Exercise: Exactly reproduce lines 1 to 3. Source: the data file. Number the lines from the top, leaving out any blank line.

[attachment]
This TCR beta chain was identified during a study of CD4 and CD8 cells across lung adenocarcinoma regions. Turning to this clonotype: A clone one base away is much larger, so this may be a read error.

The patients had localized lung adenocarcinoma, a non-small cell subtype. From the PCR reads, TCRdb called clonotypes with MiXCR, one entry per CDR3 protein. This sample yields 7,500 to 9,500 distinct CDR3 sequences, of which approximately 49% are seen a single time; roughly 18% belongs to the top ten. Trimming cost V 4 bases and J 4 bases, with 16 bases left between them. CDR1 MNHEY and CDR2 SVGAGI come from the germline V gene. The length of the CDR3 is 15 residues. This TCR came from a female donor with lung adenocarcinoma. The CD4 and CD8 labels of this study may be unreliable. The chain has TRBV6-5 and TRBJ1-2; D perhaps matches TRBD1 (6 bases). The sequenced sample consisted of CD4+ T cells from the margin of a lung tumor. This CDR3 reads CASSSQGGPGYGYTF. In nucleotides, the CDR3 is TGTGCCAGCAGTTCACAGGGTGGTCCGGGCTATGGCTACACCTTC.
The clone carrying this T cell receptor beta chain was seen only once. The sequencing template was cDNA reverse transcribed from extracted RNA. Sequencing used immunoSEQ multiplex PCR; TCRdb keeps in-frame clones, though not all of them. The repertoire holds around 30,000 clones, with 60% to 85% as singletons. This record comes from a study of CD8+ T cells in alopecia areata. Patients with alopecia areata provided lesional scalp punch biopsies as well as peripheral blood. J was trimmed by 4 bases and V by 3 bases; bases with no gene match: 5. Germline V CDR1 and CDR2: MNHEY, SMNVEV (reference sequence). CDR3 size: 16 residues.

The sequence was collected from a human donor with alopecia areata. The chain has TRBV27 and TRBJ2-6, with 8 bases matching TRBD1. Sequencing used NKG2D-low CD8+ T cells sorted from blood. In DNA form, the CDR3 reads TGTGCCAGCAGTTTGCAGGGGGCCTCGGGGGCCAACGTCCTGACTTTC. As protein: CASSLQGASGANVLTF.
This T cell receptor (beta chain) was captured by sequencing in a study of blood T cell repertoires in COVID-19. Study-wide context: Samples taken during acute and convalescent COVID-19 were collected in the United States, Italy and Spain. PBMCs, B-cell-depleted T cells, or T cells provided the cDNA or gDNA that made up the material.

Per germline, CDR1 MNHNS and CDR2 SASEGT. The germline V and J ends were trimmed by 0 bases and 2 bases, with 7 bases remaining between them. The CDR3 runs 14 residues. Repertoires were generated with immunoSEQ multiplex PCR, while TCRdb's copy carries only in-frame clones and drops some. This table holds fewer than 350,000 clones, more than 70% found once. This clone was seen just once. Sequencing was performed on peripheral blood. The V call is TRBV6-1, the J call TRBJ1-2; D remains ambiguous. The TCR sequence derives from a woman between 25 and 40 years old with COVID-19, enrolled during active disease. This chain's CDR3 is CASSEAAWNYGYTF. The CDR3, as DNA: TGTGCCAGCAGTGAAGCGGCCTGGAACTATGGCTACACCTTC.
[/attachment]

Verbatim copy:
This TCR beta chain was identified during a study of CD4 and CD8 cells across lung adenocarcinoma regions. Turning to this clonotype: A clone one base away is much larger, so this may be a read error.

The patients had localized lung adenocarcinoma, a non-small cell subtype. From the PCR reads, TCRdb called clonotypes with MiXCR, one entry per CDR3 protein. This sample yields 7,500 to 9,500 distinct CDR3 sequences, of which approximately 49% are seen a single time; roughly 18% belongs to the top ten. Trimming cost V 4 bases and J 4 bases, with 16 bases left between them. CDR1 MNHEY and CDR2 SVGAGI come from the germline V gene. The length of the CDR3 is 15 residues. This TCR came from a female donor with lung adenocarcinoma. The CD4 and CD8 labels of this study may be unreliable. The chain has TRBV6-5 and TRBJ1-2; D perhaps matches TRBD1 (6 bases). The sequenced sample consisted of CD4+ T cells from the margin of a lung tumor. This CDR3 reads CASSSQGGPGYGYTF. In nucleotides, the CDR3 is TGTGCCAGCAGTTCACAGGGTGGTCCGGGCTATGGCTACACCTTC.
The clone carrying this T cell receptor beta chain was seen only once. The sequencing template was cDNA reverse transcribed from extracted RNA. Sequencing used immunoSEQ multiplex PCR; TCRdb keeps in-frame clones, though not all of them. The repertoire holds around 30,000 clones, with 60% to 85% as singletons. This record comes from a study of CD8+ T cells in alopecia areata. Patients with alopecia areata provided lesional scalp punch biopsies as well as peripheral blood. J was trimmed by 4 bases and V by 3 bases; bases with no gene match: 5. Germline V CDR1 and CDR2: MNHEY, SMNVEV (reference sequence). CDR3 size: 16 residues.